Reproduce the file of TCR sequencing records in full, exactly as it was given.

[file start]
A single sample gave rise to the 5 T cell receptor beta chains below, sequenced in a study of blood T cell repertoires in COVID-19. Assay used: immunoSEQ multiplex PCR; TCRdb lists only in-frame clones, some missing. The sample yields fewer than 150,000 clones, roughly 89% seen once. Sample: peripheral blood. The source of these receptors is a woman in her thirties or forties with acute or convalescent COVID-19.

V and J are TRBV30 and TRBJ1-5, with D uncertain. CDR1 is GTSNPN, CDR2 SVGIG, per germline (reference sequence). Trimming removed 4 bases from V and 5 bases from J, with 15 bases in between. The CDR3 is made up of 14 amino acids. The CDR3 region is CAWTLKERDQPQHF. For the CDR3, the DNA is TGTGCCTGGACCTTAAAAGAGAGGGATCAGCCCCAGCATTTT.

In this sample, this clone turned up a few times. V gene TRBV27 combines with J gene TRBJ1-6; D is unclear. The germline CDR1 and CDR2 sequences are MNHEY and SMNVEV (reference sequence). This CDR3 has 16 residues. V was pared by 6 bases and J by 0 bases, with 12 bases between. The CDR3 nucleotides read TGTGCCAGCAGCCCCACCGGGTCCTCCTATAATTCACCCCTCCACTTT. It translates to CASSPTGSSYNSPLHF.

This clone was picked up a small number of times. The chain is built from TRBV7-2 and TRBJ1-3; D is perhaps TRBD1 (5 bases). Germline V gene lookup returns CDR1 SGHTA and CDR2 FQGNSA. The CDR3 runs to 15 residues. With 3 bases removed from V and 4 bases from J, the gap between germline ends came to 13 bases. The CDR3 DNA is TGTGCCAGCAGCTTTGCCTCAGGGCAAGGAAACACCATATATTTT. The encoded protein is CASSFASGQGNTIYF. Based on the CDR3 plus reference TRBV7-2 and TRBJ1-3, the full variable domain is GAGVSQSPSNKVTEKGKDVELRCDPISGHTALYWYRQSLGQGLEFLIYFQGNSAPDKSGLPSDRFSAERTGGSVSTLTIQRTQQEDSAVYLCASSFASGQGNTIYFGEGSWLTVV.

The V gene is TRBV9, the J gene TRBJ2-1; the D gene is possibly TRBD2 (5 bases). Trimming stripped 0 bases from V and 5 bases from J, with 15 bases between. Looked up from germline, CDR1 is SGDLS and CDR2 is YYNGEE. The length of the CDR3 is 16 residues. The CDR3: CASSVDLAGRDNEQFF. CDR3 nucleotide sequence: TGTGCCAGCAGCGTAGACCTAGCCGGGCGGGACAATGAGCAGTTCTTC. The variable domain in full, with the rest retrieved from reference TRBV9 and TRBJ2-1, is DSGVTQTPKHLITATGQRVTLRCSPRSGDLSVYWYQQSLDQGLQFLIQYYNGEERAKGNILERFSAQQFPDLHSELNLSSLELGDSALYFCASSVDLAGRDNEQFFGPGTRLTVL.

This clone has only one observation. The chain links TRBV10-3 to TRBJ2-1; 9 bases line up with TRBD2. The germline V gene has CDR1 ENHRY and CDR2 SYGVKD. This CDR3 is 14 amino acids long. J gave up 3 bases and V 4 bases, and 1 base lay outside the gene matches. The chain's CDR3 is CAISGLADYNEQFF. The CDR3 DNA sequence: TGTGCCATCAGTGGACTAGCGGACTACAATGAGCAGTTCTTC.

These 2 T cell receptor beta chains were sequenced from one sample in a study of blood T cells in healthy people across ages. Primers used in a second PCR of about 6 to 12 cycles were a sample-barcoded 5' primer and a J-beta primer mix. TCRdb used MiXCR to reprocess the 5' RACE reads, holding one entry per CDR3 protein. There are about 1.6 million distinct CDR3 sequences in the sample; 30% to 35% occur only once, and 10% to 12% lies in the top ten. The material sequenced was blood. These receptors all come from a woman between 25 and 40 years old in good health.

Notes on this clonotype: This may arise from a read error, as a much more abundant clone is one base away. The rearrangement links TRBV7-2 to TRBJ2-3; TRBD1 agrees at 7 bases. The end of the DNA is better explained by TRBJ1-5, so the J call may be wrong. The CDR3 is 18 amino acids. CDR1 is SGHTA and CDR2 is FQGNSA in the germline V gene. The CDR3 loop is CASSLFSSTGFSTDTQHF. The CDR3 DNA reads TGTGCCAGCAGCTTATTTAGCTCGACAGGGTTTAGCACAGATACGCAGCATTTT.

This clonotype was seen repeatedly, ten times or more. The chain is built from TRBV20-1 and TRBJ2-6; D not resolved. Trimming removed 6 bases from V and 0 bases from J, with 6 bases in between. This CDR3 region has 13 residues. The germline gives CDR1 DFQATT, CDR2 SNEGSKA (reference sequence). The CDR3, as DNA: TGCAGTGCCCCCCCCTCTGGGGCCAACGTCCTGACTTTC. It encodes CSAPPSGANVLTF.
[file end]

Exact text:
A single sample gave rise to the 5 T cell receptor beta chains below, sequenced in a study of blood T cell repertoires in COVID-19. Assay used: immunoSEQ multiplex PCR; TCRdb lists only in-frame clones, some missing. The sample yields fewer than 150,000 clones, roughly 89% seen once. Sample: peripheral blood. The source of these receptors is a woman in her thirties or forties with acute or convalescent COVID-19.

V and J are TRBV30 and TRBJ1-5, with D uncertain. CDR1 is GTSNPN, CDR2 SVGIG, per germline (reference sequence). Trimming removed 4 bases from V and 5 bases from J, with 15 bases in between. The CDR3 is made up of 14 amino acids. The CDR3 region is CAWTLKERDQPQHF. For the CDR3, the DNA is TGTGCCTGGACCTTAAAAGAGAGGGATCAGCCCCAGCATTTT.

In this sample, this clone turned up a few times. V gene TRBV27 combines with J gene TRBJ1-6; D is unclear. The germline CDR1 and CDR2 sequences are MNHEY and SMNVEV (reference sequence). This CDR3 has 16 residues. V was pared by 6 bases and J by 0 bases, with 12 bases between. The CDR3 nucleotides read TGTGCCAGCAGCCCCACCGGGTCCTCCTATAATTCACCCCTCCACTTT. It translates to CASSPTGSSYNSPLHF.

This clone was picked up a small number of times. The chain is built from TRBV7-2 and TRBJ1-3; D is perhaps TRBD1 (5 bases). Germline V gene lookup returns CDR1 SGHTA and CDR2 FQGNSA. The CDR3 runs to 15 residues. With 3 bases removed from V and 4 bases from J, the gap between germline ends came to 13 bases. The CDR3 DNA is TGTGCCAGCAGCTTTGCCTCAGGGCAAGGAAACACCATATATTTT. The encoded protein is CASSFASGQGNTIYF. Based on the CDR3 plus reference TRBV7-2 and TRBJ1-3, the full variable domain is GAGVSQSPSNKVTEKGKDVELRCDPISGHTALYWYRQSLGQGLEFLIYFQGNSAPDKSGLPSDRFSAERTGGSVSTLTIQRTQQEDSAVYLCASSFASGQGNTIYFGEGSWLTVV.

The V gene is TRBV9, the J gene TRBJ2-1; the D gene is possibly TRBD2 (5 bases). Trimming stripped 0 bases from V and 5 bases from J, with 15 bases between. Looked up from germline, CDR1 is SGDLS and CDR2 is YYNGEE. The length of the CDR3 is 16 residues. The CDR3: CASSVDLAGRDNEQFF. CDR3 nucleotide sequence: TGTGCCAGCAGCGTAGACCTAGCCGGGCGGGACAATGAGCAGTTCTTC. The variable domain in full, with the rest retrieved from reference TRBV9 and TRBJ2-1, is DSGVTQTPKHLITATGQRVTLRCSPRSGDLSVYWYQQSLDQGLQFLIQYYNGEERAKGNILERFSAQQFPDLHSELNLSSLELGDSALYFCASSVDLAGRDNEQFFGPGTRLTVL.

This clone has only one observation. The chain links TRBV10-3 to TRBJ2-1; 9 bases line up with TRBD2. The germline V gene has CDR1 ENHRY and CDR2 SYGVKD. This CDR3 is 14 amino acids long. J gave up 3 bases and V 4 bases, and 1 base lay outside the gene matches. The chain's CDR3 is CAISGLADYNEQFF. The CDR3 DNA sequence: TGTGCCATCAGTGGACTAGCGGACTACAATGAGCAGTTCTTC.

These 2 T cell receptor beta chains were sequenced from one sample in a study of blood T cells in healthy people across ages. Primers used in a second PCR of about 6 to 12 cycles were a sample-barcoded 5' primer and a J-beta primer mix. TCRdb used MiXCR to reprocess the 5' RACE reads, holding one entry per CDR3 protein. There are about 1.6 million distinct CDR3 sequences in the sample; 30% to 35% occur only once, and 10% to 12% lies in the top ten. The material sequenced was blood. These receptors all come from a woman between 25 and 40 years old in good health.

Notes on this clonotype: This may arise from a read error, as a much more abundant clone is one base away. The rearrangement links TRBV7-2 to TRBJ2-3; TRBD1 agrees at 7 bases. The end of the DNA is better explained by TRBJ1-5, so the J call may be wrong. The CDR3 is 18 amino acids. CDR1 is SGHTA and CDR2 is FQGNSA in the germline V gene. The CDR3 loop is CASSLFSSTGFSTDTQHF. The CDR3 DNA reads TGTGCCAGCAGCTTATTTAGCTCGACAGGGTTTAGCACAGATACGCAGCATTTT.

This clonotype was seen repeatedly, ten times or more. The chain is built from TRBV20-1 and TRBJ2-6; D not resolved. Trimming removed 6 bases from V and 0 bases from J, with 6 bases in between. This CDR3 region has 13 residues. The germline gives CDR1 DFQATT, CDR2 SNEGSKA (reference sequence). The CDR3, as DNA: TGCAGTGCCCCCCCCTCTGGGGCCAACGTCCTGACTTTC. It encodes CSAPPSGANVLTF.